Usually, people read things like this, and passively chalk it up as a reminder to actually do something they want to do some day soon, or to set some sort of new goal, or to simply enjoy life’s small pleasures.
But a couple of days ago, I saw this question and I stopped and gave it some thought. (It’s the “really” in that question that gets me.)
For real, this should be a DAILY occurrence, doing what you really like to do!
Sadly, I notice that it’s common, as people reach a certain age or stage in life, to taper down on making large, demonstrative choices about things that make them happy. So much hinges on what made us happy in the past, or what we know to do/practice in order to be happy — which is similar, but not really the same thing. These calculated activities hardly qualify because they’re based on what you learned over time, and require discipline.
In other words, we engage in behaviors that we know will contribute to our general happiness, health, longevity, relationships, financial security, etc. We do the things that are good for us, but the activities in themselves don’t instill feelings of delight or joy.
For example, I exercise because I want the heart health, muscle tone, and endorphins. But hitting the gym or taking a walk every day has become a habit.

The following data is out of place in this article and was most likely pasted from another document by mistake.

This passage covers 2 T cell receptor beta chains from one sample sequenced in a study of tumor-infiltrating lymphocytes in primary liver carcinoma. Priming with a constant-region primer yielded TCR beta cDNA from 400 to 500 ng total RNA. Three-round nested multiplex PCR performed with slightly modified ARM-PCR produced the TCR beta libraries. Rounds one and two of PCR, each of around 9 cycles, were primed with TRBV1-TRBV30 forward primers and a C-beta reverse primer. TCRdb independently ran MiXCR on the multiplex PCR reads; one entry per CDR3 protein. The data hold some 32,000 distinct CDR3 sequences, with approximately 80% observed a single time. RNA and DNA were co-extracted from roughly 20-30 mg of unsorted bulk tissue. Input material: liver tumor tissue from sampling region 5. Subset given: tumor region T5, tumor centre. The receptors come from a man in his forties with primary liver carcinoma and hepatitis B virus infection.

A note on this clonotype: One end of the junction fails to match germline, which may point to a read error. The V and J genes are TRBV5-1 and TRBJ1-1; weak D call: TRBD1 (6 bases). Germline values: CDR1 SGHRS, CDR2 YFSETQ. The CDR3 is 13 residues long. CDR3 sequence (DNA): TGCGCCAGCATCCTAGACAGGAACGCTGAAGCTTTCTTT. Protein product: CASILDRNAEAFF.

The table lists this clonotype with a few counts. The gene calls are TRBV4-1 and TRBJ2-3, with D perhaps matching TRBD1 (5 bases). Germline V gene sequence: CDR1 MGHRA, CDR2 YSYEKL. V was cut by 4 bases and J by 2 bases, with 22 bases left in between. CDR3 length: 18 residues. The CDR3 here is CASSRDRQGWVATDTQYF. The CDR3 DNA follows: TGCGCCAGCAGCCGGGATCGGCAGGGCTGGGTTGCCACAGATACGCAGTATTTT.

Yes, there’s also a social element to my fitness regimen. I see people I like while exercising, and I never regret doing it, so that makes me happy. But does this really count as doing something I “like”?
Will I lie on my death bed and think, “I wish I’d worked out more (or less)?” Fitness is great, but over time it becomes nothing to write home about. It’s a part of the day that is enjoyable, but I wouldn’t necessarily say it’s something I like to do.
Am I being selfish to want more?
What about you? Are you doing things you “really” like to do?
And what about doing those things you like to do, that you know aren’t really going to satisfy in the long run? E.g. eating a sugary donut is something I like to do, sort of. I like it and hate it at the exact same moment, so I’m not sure that counts either.